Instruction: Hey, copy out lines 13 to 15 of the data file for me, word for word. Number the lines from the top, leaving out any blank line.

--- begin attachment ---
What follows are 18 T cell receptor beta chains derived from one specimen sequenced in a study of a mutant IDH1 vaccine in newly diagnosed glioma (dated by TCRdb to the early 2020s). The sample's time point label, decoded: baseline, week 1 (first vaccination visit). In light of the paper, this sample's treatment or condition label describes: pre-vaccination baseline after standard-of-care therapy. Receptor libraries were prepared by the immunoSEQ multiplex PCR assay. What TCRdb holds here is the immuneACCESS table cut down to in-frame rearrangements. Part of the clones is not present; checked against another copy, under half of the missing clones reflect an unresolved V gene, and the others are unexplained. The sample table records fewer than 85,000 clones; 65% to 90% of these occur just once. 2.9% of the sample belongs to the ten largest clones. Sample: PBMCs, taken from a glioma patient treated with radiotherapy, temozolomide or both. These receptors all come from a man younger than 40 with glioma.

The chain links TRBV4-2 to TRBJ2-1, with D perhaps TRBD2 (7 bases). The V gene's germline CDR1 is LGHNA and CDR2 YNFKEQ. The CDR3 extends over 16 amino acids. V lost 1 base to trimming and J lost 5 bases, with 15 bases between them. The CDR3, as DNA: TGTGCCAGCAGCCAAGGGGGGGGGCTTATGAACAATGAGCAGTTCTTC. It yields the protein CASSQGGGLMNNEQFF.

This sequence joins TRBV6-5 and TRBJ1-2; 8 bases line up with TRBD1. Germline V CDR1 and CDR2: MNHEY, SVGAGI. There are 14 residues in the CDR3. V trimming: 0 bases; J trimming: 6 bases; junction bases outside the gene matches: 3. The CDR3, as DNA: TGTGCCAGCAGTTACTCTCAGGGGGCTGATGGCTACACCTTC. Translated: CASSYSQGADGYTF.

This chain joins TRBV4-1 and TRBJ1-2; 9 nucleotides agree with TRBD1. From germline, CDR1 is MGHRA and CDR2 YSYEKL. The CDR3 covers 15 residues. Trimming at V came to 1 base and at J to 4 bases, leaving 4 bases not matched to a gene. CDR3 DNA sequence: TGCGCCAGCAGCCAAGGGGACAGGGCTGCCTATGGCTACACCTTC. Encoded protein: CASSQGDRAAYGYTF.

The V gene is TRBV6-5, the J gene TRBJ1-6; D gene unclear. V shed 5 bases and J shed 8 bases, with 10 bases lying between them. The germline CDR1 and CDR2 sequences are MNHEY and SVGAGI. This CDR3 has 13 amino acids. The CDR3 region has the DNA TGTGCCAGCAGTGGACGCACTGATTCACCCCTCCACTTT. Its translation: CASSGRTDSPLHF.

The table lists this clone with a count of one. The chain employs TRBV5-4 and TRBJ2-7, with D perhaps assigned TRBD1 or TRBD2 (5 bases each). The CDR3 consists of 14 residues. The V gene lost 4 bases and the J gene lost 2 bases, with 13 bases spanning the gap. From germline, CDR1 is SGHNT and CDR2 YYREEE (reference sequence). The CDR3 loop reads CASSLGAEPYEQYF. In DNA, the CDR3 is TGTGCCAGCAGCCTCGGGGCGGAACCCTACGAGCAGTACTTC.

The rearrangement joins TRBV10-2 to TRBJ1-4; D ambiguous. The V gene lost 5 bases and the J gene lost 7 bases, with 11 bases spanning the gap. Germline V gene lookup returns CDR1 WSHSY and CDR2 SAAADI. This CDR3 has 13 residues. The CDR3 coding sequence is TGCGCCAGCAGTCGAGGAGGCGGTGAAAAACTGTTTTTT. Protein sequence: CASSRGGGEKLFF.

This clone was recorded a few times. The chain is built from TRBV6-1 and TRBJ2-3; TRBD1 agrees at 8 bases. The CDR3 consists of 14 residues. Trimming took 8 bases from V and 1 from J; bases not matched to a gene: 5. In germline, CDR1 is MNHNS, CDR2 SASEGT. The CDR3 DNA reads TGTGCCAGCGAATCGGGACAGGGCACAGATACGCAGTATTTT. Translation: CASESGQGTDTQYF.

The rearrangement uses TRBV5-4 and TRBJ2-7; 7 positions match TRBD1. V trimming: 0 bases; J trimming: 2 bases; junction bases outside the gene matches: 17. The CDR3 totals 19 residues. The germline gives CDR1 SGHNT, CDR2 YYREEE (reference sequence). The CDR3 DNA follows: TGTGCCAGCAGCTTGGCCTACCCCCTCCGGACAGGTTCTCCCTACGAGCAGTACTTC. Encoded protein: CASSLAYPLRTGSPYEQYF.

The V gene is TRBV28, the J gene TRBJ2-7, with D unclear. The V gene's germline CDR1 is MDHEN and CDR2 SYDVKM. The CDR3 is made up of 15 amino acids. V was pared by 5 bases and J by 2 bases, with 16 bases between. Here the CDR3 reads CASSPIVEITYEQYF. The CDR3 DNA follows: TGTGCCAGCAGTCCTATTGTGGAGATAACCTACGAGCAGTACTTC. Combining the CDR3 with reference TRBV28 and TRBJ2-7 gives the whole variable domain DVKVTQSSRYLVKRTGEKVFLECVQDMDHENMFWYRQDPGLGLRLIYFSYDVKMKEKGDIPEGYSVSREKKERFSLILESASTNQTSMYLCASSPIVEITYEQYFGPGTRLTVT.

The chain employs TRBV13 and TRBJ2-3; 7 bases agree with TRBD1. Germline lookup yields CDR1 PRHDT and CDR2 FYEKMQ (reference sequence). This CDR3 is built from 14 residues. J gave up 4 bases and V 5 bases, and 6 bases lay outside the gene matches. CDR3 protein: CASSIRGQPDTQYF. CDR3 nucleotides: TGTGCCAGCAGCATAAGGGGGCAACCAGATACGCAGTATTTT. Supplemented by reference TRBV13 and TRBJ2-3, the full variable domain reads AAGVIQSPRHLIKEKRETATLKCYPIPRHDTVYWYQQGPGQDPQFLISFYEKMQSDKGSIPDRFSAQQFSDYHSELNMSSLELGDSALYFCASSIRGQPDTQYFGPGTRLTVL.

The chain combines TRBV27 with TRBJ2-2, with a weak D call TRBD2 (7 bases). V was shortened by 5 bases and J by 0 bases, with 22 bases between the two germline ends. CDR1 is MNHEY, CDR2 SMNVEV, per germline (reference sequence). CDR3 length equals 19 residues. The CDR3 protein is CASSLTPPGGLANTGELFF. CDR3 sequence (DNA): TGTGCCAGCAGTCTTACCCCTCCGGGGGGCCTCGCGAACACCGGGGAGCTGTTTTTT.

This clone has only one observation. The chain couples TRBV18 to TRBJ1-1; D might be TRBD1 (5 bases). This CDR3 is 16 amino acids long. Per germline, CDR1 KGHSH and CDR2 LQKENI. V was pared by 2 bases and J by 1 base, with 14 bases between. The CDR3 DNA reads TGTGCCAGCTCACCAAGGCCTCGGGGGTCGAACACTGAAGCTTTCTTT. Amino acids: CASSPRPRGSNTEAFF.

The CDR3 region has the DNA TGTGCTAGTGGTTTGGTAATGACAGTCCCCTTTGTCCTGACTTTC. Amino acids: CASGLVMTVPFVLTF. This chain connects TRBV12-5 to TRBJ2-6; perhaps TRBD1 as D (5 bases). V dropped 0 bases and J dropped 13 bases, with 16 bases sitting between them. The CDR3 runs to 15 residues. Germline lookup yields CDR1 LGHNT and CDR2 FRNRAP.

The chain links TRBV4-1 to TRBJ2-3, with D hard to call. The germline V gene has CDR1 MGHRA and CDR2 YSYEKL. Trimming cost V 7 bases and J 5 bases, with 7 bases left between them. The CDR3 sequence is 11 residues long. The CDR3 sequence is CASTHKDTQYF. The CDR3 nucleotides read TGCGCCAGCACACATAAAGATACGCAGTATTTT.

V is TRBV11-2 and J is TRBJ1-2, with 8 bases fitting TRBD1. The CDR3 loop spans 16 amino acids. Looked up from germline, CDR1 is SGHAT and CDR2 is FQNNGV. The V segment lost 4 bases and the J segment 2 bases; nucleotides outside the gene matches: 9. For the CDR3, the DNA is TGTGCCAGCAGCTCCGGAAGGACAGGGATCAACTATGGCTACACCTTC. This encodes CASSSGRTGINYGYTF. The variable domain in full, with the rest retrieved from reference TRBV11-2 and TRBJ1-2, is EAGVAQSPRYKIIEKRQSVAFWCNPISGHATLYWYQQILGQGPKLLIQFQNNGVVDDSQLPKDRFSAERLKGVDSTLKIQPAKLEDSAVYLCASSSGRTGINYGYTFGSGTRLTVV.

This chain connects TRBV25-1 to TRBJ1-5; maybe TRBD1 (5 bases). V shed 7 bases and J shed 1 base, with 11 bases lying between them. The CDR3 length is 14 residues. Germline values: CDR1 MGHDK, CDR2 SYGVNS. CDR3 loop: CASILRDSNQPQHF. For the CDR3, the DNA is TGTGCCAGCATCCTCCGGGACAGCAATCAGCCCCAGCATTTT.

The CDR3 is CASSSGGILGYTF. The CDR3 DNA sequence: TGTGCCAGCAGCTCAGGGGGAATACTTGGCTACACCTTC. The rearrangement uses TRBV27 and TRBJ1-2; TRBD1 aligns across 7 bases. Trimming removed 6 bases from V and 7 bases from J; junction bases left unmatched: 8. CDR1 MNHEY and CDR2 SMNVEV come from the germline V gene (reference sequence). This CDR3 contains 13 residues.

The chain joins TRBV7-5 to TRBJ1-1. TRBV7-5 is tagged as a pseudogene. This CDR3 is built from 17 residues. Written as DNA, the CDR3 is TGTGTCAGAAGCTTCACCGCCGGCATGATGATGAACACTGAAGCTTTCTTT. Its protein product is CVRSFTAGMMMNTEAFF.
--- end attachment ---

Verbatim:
This clone has only one observation. The chain couples TRBV18 to TRBJ1-1; D might be TRBD1 (5 bases). This CDR3 is 16 amino acids long. Per germline, CDR1 KGHSH and CDR2 LQKENI. V was pared by 2 bases and J by 1 base, with 14 bases between. The CDR3 DNA reads TGTGCCAGCTCACCAAGGCCTCGGGGGTCGAACACTGAAGCTTTCTTT. Amino acids: CASSPRPRGSNTEAFF.

The CDR3 region has the DNA TGTGCTAGTGGTTTGGTAATGACAGTCCCCTTTGTCCTGACTTTC. Amino acids: CASGLVMTVPFVLTF. This chain connects TRBV12-5 to TRBJ2-6; perhaps TRBD1 as D (5 bases). V dropped 0 bases and J dropped 13 bases, with 16 bases sitting between them. The CDR3 runs to 15 residues. Germline lookup yields CDR1 LGHNT and CDR2 FRNRAP.

The chain links TRBV4-1 to TRBJ2-3, with D hard to call. The germline V gene has CDR1 MGHRA and CDR2 YSYEKL. Trimming cost V 7 bases and J 5 bases, with 7 bases left between them. The CDR3 sequence is 11 residues long. The CDR3 sequence is CASTHKDTQYF. The CDR3 nucleotides read TGCGCCAGCACACATAAAGATACGCAGTATTTT.